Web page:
Monitoring ends for remaining contacts of DRC's last confirmed Ebola case
The Democratic Republic of the Congo's (DRC's) health ministry said today that all contacts of the last confirmed case have completed their 21-day monitoring periods with none showing any signs of illness, marking the beginning of the countdown to the end of the nation's ninth Ebola outbreak. The end of the epidemic will be declared if a total of 42 days pass—two incubation periods—without any new confirmed Ebola cases.
In a statement, health minister Oly Ilunga Kalenga, MD, said the keys to success have been national and international surveillance teams on the ground, which have identified and tracked 1,706 contacts. He also credited the use of the VSV-EBOV vaccine, which has been given to 3,330 people.
Meanwhile, outbreak responders continue to look for potential cases, and the ministry today reported two new suspected cases, one in the remote Bikoro location and one in Wangata health zone, which includes Mbandaka, the provincial capital. Tests on four earlier suspected cases were negative, putting the outbreak total at 55 cases, including 38 confirmed, 15 probable, and 2 suspected illnesses. The number of deaths remained at 29.
Officials said with the final phase of the epidemic now under way, it will replace daily updates with weekly updates, with the next one due out on Jul 6.
Jul 28 DRC daily Ebola update
CDC: Canal water near romaine region contained E coli
The Centers for Disease Control and Prevention (CDC) today issued a final outbreak report on an Escherichia coli O157:H7 outbreak linked to romaine lettuce.
The CDC said laboratory tests identified the outbreak strain in water samples taken from a canal near Yuma, Ariz., a lettuce growing region that's been identified as the source of the tainted romaine. The Food and Drug Administration (FDA) is investigating how the bacteria could have entered the water and how the water contaminated the lettuce.
The outbreak involved a total of 210 ill people from 36 states—13 more since the last report on Jun 1—making it the largest multistate outbreak of E coli O157 since a 2006 event linked to fresh spinach.
Five deaths were reported in the outbreak, along with 96 hospitalizations, including 27 patients who developed a type of kidney failure called hemolytic uremic syndrome. The last reported illness began on Jun 6.
Of the 166 people interviewed, 145 (87%) reported eating romaine lettuce in the week before their illness started, but some patients got sick after coming into close contact with someone who had eaten the lettuce, the CDC said.
"According to the FDA, the last shipments of romaine lettuce from the Yuma growing region were harvested on April 16, 2018, and the harvest season there has ended. Contaminated lettuce that made people sick in this outbreak should no longer be available," the CDC said, adding that it has completed its investigation.
Jun 28 CDC final outbreak update
White House suggests cutting public health corps by 40%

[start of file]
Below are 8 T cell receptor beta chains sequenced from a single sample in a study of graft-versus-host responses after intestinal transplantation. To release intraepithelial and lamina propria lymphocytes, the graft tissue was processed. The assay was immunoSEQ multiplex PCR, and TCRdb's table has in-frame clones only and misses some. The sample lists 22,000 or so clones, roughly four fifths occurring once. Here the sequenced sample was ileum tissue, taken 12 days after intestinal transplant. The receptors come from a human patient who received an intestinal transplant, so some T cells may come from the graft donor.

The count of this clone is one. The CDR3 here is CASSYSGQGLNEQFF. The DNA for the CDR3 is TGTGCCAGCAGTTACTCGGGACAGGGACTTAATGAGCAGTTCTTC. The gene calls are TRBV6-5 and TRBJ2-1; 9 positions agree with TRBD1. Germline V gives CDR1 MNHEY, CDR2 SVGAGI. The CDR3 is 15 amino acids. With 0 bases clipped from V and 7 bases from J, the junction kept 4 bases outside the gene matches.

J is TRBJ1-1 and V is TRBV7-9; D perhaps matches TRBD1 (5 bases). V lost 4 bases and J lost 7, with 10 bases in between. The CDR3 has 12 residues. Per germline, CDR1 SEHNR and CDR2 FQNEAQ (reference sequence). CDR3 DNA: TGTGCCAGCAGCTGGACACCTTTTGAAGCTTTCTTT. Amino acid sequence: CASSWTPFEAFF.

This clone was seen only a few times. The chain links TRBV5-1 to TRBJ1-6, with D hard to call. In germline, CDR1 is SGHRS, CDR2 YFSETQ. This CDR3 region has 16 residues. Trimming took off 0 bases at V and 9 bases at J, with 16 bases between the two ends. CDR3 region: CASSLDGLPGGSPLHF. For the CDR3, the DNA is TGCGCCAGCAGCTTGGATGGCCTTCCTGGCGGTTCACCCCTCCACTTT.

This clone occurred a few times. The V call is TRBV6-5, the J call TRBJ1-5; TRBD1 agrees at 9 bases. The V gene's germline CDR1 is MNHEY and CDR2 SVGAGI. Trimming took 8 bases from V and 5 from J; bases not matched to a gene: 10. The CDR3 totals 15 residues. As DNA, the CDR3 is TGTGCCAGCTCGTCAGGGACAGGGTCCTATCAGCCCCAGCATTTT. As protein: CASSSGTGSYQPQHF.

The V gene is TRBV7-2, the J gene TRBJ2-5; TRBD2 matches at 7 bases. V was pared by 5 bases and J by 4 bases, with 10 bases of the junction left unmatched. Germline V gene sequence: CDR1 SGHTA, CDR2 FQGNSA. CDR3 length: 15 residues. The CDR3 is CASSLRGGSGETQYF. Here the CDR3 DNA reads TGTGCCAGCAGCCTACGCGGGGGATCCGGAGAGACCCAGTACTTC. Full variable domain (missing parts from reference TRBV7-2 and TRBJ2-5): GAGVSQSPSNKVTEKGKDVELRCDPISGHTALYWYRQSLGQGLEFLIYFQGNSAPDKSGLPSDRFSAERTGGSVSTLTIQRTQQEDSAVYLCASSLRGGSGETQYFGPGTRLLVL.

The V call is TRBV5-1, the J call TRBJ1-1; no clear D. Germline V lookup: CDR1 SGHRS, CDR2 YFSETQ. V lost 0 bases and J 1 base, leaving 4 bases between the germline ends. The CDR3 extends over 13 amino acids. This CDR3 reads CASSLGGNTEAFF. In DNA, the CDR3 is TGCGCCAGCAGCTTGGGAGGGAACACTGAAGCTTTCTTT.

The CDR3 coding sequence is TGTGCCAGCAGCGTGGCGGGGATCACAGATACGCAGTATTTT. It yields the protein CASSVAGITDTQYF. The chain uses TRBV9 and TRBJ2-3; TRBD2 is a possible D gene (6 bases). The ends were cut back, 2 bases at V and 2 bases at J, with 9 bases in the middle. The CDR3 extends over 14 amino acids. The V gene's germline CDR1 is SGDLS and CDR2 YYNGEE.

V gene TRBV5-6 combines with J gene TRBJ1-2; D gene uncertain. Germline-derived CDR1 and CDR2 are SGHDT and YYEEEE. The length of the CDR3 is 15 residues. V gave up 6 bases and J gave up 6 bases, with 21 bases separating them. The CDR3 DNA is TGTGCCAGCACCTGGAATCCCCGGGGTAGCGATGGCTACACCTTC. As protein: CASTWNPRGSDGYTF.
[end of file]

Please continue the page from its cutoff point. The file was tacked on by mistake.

The Washington Post reported yesterday that the Trump administration is proposing to cut the nation's uniformed public health service corps by 40%.
The US Public Health Service Commissioned Corps are the public health professionals deployed during a national disaster or disease outbreak. The uniformed doctors, nurses, and engineers, also provide public health services in some of the country's most remote locations.
The proposal, announced last week in proposed overhaul of the federal government released by the Office and Management and Budget, would reduce the corps from 6,500 officers to "no more than 4,000 officers."
According to the Post, "the proposal would also create a Reserve Corps of government employees and private citizens, similar to that used by other uniformed services, to be mobilized in a public health emergency or to back-fill critical positions left vacant during regular Corps deployment."
Most corps members work at the Centers for Disease Control and Prevention and the National Institutes of Health when not deployed.
Jun 27 Washington Post article
Seqirus joins universal flu vaccine initiative
Seqirus announced today it will be joining the Human Vaccines Project's Universal Influenza Vaccine Initiative (UIVI). Seqirus manufactures the seasonal influenza vaccine under its parent organization, CSL Limited.
UIVI, which began late last year, partners vaccine manufacturers, researchers, and global health organizations to expedite the development of universal flu vaccine, one that would not have to be administered seasonally.
As part of the UIVI, Seqirus will be researching the human immune response to offer new solutions for influenza vaccination.
"While there have been recent advances in the development of better influenza vaccines, we need to continue to work towards more transformational solutions that provide higher levels of protection against multiple strains of influenza for longer periods of time," said Wayne Koff, PhD, president and chief executive officer of the Human Vaccines Project in a press release, adding that collaborating with Seqirus expands the group's partnership with global stakeholders to accelerate the development of a more broadly protective influenza vaccine.
Jun 28 Human Vaccines Project press release